I’ve tried multiple times to wrap my head around how the usage of the word witness in this context does not establish a renewal of our promises and cannot find the rationale. To witness is to testify, as in a court of law or to attest by signature on a legal document. We are participating in a solemn oath when we partake of the bread and the water and thereby demonstrate that we are willing to act as requested.

    If that is stretching then I cannot help but stretch because that is how I understand the nature of the Lord’s supper and its place in our maturation as followers of Christ.

  51. “I’ve tried multiple times to wrap my head around how the usage of the word witness in this context does not establish a renewal of our promises and cannot find the rationale. To witness is to testify, as in a court of law or to attest by signature on a legal document. We are participating in a solemn oath when we partake of the bread and the water and thereby demonstrate that we are willing to act as requested.”

    If I were renewing a promise, I would say “I promise” or perhaps “I reaffirm that I will do X.” But in the sacramental prayers, the emblems are sanctified for us to eat as a witness not that we will do X, but that we are willing to do X. I think this is significant because it is a recognition that none of us will keep those covenants to perfection, so rather than being blessed because we obeyed, we are offered a free gift (that we will always have his spirit) not as a reward for obedience to the covenant, but in recognition of our willingness to obey.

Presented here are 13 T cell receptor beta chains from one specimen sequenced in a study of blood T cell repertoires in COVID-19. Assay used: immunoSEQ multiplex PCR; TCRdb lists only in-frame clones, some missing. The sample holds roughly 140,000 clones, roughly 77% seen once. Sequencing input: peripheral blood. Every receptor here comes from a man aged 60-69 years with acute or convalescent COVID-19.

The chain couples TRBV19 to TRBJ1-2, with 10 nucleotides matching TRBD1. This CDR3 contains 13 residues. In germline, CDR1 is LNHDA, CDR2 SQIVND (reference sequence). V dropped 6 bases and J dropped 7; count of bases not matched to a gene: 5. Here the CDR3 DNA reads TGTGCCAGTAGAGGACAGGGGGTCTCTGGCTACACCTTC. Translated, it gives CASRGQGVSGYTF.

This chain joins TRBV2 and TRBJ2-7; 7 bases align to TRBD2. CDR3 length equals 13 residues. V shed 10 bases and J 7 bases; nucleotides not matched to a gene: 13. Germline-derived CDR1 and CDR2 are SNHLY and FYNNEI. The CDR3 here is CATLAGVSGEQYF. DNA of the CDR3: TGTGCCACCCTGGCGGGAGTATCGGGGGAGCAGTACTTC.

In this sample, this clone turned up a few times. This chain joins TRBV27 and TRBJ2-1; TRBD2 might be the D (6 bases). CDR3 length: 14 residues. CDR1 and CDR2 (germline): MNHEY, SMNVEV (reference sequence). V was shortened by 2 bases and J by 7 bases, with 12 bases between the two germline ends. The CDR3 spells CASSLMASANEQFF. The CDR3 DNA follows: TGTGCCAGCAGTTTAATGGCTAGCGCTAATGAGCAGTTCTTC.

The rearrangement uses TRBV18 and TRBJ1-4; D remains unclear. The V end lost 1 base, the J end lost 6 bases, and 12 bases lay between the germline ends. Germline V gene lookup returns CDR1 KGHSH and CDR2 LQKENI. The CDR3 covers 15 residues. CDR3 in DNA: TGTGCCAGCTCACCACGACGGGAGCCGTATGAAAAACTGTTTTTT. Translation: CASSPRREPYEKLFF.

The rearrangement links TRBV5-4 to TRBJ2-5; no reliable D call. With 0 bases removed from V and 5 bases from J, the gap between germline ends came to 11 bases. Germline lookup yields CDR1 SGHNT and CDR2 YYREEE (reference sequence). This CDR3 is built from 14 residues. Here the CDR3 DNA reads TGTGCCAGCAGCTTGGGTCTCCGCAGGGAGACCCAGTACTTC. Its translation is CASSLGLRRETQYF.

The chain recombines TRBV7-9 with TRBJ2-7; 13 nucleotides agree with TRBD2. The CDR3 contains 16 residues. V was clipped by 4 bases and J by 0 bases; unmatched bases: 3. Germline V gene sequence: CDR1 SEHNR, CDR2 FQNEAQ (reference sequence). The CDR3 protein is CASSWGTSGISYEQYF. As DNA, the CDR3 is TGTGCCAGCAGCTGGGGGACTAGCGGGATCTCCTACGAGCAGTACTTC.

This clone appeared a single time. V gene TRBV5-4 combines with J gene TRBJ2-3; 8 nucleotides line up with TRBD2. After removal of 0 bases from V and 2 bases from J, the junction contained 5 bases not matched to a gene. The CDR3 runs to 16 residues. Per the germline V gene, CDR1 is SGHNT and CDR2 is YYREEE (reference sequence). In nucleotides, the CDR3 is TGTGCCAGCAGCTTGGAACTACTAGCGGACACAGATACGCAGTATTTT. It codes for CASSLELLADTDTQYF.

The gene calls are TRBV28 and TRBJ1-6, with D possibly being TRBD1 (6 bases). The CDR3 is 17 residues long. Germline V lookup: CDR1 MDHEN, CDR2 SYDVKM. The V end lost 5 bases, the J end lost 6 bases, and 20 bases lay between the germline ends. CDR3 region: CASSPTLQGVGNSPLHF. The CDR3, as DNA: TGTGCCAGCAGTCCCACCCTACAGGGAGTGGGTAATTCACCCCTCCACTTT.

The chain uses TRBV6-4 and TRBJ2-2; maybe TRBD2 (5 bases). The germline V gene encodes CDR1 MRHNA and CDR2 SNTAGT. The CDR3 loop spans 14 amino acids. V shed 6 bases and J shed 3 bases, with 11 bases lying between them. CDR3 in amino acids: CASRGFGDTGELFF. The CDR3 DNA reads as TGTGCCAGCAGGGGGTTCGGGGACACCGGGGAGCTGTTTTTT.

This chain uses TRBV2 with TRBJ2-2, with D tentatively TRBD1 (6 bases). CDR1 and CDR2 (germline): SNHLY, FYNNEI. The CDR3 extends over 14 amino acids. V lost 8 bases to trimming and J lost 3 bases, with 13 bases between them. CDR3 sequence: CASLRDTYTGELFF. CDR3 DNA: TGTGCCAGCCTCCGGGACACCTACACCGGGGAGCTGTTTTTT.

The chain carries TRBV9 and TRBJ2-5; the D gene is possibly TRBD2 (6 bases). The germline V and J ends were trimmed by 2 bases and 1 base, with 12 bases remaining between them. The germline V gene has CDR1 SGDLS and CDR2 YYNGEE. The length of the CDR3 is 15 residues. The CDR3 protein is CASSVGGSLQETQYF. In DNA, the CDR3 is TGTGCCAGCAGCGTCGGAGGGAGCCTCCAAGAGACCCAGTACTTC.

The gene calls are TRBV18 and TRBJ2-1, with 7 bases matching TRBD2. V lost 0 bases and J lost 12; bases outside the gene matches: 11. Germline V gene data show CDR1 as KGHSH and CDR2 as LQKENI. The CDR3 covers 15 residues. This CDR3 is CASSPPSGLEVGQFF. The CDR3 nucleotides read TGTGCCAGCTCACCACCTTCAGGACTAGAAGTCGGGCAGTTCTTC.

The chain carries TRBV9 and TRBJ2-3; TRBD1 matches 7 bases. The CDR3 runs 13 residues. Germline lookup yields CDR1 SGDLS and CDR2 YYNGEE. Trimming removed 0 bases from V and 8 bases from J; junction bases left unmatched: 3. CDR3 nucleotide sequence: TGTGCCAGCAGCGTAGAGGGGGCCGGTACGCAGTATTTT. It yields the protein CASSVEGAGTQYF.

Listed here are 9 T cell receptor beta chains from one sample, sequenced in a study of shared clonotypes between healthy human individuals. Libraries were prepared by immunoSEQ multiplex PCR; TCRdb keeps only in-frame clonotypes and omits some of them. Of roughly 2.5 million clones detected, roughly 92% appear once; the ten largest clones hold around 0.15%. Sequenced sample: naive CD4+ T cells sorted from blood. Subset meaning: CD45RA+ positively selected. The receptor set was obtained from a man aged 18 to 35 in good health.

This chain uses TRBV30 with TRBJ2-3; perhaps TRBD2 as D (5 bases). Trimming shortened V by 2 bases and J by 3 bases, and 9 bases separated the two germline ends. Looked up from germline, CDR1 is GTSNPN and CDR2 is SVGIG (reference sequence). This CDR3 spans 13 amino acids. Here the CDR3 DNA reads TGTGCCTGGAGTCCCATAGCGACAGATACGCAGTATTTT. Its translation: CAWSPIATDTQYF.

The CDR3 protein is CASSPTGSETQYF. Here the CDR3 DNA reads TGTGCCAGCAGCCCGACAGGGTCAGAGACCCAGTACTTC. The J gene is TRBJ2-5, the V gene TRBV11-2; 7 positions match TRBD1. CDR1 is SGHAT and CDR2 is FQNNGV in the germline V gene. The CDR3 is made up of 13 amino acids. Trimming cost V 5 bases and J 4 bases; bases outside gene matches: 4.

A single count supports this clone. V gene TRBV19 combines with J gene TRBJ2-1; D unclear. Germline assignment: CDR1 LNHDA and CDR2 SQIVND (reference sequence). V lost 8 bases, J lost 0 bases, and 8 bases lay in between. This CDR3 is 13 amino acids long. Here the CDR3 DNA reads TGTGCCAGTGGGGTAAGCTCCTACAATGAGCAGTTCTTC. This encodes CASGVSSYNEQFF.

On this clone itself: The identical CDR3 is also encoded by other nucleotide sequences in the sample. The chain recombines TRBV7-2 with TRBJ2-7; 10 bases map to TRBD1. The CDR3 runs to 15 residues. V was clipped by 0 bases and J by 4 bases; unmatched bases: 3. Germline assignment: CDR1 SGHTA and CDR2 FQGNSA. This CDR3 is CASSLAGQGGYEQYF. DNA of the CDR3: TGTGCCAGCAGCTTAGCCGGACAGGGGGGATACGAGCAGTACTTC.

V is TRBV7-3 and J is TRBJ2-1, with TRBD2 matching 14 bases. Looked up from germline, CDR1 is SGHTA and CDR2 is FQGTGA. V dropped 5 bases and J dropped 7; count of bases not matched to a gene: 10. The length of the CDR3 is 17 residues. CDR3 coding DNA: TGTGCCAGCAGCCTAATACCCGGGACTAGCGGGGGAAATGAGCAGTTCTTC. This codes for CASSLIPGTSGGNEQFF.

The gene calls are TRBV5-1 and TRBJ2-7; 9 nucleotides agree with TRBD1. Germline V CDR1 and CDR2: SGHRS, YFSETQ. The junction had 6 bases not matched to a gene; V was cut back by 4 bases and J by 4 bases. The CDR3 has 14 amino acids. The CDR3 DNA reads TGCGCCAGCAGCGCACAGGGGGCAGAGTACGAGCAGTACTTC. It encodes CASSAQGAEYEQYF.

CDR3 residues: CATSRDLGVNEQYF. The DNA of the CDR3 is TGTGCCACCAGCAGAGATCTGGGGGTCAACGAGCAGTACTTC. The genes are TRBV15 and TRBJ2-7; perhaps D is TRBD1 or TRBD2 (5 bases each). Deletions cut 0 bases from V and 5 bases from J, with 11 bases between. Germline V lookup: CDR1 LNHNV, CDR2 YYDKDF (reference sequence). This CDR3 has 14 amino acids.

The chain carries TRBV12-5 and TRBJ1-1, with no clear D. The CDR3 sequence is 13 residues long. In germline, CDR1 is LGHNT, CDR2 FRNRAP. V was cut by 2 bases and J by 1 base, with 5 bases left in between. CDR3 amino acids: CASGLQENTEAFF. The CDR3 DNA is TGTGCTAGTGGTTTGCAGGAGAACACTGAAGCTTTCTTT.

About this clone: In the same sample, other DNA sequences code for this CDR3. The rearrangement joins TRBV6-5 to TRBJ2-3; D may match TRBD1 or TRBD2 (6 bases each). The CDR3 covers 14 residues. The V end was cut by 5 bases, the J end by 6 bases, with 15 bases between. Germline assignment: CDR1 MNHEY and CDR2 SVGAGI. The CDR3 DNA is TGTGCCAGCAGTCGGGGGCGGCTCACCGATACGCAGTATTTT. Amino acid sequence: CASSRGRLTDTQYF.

I think we’ll have to agree to disagree that prophets have taught that the sacrament is a renewal of covenants since the beginning of the restoration. My understanding is that it is a more recent development that emerged and was emphasized more as the church phased out rebaptism for renewal of covenants. I’m not saying it’s incorrect, all I’m saying is that he purpose of the sacrament is not primarily to renew baptismal covenants, it is primarily to eat (and drink) in remembrance of Jesus’s sacrifice. By doing so, we also witness (secondarily) that we are willing to three specific things (take his name upon us, always remember him, and keep his commandments) that are closely related to, and probably subsumed in the baptismal covenant, but which are not identical to that covenant.